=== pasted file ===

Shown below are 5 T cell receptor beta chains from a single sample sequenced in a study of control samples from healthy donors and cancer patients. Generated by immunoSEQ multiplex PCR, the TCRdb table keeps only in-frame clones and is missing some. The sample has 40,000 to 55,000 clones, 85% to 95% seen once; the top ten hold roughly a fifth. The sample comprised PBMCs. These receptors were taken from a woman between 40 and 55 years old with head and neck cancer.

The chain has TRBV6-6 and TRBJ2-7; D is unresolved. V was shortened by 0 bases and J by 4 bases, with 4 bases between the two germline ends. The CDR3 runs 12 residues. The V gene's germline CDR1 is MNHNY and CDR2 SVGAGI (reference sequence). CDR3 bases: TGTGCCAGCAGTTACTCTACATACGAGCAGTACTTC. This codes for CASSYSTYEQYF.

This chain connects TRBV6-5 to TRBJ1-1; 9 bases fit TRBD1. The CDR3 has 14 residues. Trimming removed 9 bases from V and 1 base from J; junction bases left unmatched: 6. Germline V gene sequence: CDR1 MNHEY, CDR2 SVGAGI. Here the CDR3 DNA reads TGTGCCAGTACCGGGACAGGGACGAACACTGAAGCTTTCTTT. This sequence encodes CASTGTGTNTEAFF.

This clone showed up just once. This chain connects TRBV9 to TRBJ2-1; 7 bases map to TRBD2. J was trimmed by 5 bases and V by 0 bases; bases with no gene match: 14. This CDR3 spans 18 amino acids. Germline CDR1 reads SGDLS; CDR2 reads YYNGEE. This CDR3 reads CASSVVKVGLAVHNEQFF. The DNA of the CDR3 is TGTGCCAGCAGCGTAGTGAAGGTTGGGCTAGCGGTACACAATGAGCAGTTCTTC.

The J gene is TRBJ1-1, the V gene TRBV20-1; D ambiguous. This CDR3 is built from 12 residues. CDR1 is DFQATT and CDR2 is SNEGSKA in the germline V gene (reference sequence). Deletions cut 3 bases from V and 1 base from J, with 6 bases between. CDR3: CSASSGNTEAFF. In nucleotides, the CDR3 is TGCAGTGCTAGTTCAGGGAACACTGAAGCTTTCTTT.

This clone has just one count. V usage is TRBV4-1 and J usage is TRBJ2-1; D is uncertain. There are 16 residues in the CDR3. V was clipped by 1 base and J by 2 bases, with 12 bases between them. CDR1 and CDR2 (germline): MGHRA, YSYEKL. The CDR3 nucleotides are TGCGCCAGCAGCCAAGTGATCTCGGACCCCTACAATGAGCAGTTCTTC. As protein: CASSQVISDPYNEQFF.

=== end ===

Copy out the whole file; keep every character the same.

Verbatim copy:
Shown below are 5 T cell receptor beta chains from a single sample sequenced in a study of control samples from healthy donors and cancer patients. Generated by immunoSEQ multiplex PCR, the TCRdb table keeps only in-frame clones and is missing some. The sample has 40,000 to 55,000 clones, 85% to 95% seen once; the top ten hold roughly a fifth. The sample comprised PBMCs. These receptors were taken from a woman between 40 and 55 years old with head and neck cancer.

The chain has TRBV6-6 and TRBJ2-7; D is unresolved. V was shortened by 0 bases and J by 4 bases, with 4 bases between the two germline ends. The CDR3 runs 12 residues. The V gene's germline CDR1 is MNHNY and CDR2 SVGAGI (reference sequence). CDR3 bases: TGTGCCAGCAGTTACTCTACATACGAGCAGTACTTC. This codes for CASSYSTYEQYF.

This chain connects TRBV6-5 to TRBJ1-1; 9 bases fit TRBD1. The CDR3 has 14 residues. Trimming removed 9 bases from V and 1 base from J; junction bases left unmatched: 6. Germline V gene sequence: CDR1 MNHEY, CDR2 SVGAGI. Here the CDR3 DNA reads TGTGCCAGTACCGGGACAGGGACGAACACTGAAGCTTTCTTT. This sequence encodes CASTGTGTNTEAFF.

This clone showed up just once. This chain connects TRBV9 to TRBJ2-1; 7 bases map to TRBD2. J was trimmed by 5 bases and V by 0 bases; bases with no gene match: 14. This CDR3 spans 18 amino acids. Germline CDR1 reads SGDLS; CDR2 reads YYNGEE. This CDR3 reads CASSVVKVGLAVHNEQFF. The DNA of the CDR3 is TGTGCCAGCAGCGTAGTGAAGGTTGGGCTAGCGGTACACAATGAGCAGTTCTTC.

The J gene is TRBJ1-1, the V gene TRBV20-1; D ambiguous. This CDR3 is built from 12 residues. CDR1 is DFQATT and CDR2 is SNEGSKA in the germline V gene (reference sequence). Deletions cut 3 bases from V and 1 base from J, with 6 bases between. CDR3: CSASSGNTEAFF. In nucleotides, the CDR3 is TGCAGTGCTAGTTCAGGGAACACTGAAGCTTTCTTT.

This clone has just one count. V usage is TRBV4-1 and J usage is TRBJ2-1; D is uncertain. There are 16 residues in the CDR3. V was clipped by 1 base and J by 2 bases, with 12 bases between them. CDR1 and CDR2 (germline): MGHRA, YSYEKL. The CDR3 nucleotides are TGCGCCAGCAGCCAAGTGATCTCGGACCCCTACAATGAGCAGTTCTTC. As protein: CASSQVISDPYNEQFF.